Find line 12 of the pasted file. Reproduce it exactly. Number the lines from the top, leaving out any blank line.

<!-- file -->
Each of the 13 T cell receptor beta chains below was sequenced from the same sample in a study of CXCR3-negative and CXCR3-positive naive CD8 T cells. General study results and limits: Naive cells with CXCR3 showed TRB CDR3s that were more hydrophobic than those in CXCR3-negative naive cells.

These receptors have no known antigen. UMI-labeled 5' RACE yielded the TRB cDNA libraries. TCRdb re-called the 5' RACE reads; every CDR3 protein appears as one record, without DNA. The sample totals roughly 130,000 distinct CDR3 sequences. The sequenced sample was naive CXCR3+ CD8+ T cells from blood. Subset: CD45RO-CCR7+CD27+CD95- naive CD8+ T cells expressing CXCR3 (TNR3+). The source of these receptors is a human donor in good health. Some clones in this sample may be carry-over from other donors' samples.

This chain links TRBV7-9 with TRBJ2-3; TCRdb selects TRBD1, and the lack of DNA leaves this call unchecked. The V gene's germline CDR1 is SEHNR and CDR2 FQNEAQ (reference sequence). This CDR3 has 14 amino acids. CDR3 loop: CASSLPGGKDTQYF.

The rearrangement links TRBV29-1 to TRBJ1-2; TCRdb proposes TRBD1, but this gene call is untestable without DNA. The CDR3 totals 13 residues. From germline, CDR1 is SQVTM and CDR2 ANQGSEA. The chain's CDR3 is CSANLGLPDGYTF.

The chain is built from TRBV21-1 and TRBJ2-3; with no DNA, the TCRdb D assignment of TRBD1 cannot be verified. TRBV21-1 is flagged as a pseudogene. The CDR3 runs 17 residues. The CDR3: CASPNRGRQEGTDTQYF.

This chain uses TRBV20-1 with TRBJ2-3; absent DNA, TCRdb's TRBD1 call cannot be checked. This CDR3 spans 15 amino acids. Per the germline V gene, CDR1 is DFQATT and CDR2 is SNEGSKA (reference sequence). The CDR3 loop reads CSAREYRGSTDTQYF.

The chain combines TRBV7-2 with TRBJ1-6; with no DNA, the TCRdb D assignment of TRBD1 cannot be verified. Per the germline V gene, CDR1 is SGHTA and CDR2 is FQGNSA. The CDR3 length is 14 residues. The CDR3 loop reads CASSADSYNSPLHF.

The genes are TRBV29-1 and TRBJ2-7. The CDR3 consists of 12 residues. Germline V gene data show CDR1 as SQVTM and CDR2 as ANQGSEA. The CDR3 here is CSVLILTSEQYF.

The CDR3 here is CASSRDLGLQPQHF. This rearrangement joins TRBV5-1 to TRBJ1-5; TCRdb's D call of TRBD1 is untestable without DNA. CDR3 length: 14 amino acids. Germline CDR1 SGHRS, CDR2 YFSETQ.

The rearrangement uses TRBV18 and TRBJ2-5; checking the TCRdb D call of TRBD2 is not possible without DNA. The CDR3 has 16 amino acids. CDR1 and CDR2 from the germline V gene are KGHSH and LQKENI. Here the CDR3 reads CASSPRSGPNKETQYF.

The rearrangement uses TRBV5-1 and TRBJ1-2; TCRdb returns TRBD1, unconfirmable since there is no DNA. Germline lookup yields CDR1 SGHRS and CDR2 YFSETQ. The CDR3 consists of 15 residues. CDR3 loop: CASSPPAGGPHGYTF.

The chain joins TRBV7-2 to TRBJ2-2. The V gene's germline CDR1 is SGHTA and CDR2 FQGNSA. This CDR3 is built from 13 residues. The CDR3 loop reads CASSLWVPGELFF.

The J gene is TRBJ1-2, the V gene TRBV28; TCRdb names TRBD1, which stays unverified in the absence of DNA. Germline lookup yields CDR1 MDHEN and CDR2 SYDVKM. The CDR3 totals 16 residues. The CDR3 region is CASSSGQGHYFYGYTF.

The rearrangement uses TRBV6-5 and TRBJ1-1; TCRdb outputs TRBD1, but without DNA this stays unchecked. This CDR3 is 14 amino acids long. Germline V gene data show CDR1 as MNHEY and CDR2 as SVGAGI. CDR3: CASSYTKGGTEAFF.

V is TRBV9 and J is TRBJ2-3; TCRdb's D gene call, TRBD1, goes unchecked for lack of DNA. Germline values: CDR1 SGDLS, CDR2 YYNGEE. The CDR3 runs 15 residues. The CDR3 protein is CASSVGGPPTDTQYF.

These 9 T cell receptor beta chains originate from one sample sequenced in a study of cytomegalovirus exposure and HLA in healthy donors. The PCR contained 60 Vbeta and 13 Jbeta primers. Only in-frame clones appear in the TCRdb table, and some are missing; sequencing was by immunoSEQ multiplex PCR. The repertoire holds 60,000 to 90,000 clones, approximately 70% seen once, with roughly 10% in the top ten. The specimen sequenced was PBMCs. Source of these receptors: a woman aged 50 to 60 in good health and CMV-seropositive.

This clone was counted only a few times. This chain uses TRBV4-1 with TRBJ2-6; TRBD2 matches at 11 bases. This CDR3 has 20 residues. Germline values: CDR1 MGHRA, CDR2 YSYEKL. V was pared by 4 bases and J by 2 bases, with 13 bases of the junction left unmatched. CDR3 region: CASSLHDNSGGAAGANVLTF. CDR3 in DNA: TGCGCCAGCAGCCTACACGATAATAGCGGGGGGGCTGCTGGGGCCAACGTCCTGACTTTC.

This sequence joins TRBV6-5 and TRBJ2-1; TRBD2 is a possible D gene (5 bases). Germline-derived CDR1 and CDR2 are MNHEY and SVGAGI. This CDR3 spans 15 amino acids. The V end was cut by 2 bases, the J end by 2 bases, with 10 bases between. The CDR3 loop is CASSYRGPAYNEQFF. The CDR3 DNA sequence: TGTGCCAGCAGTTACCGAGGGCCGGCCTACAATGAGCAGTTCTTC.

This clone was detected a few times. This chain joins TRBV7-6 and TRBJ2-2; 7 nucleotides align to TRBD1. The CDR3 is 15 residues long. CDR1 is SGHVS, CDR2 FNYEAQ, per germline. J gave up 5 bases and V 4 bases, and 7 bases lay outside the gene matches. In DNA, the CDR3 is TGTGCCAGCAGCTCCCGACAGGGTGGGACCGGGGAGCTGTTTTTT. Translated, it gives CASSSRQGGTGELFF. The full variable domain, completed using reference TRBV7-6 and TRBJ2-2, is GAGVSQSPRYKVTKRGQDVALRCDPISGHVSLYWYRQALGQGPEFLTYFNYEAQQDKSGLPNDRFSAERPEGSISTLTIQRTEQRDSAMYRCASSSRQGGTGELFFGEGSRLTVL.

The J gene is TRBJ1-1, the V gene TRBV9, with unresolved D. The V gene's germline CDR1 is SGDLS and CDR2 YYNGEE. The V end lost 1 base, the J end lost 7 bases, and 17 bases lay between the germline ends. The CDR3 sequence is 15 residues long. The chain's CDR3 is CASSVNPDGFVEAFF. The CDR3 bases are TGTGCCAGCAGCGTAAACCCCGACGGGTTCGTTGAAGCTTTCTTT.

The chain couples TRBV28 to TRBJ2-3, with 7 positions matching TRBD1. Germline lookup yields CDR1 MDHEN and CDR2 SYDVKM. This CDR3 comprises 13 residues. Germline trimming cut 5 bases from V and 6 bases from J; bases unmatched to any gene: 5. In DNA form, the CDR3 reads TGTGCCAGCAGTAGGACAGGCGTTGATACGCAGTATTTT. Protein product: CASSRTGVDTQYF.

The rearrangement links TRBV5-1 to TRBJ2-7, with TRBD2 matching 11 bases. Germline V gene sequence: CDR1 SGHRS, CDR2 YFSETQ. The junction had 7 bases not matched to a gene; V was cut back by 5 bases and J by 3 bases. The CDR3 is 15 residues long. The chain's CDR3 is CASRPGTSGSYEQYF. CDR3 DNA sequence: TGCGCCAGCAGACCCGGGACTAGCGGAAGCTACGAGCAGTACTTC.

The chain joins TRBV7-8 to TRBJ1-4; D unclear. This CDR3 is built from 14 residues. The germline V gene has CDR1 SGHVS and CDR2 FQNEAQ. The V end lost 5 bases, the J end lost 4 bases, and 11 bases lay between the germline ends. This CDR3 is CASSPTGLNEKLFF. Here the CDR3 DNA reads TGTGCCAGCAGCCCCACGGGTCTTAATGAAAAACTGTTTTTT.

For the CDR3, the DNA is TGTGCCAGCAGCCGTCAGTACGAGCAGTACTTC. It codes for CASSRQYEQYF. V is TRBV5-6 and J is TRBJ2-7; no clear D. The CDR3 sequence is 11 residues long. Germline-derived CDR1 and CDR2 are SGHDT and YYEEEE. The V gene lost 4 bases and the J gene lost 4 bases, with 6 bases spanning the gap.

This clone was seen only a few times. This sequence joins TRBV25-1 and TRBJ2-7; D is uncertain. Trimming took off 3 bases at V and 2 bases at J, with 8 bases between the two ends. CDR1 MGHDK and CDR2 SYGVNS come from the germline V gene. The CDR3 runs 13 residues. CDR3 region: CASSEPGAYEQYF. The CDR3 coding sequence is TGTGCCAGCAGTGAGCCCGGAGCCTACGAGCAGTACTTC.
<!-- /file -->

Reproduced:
The chain joins TRBV7-2 to TRBJ2-2. The V gene's germline CDR1 is SGHTA and CDR2 FQGNSA. This CDR3 is built from 13 residues. The CDR3 loop reads CASSLWVPGELFF.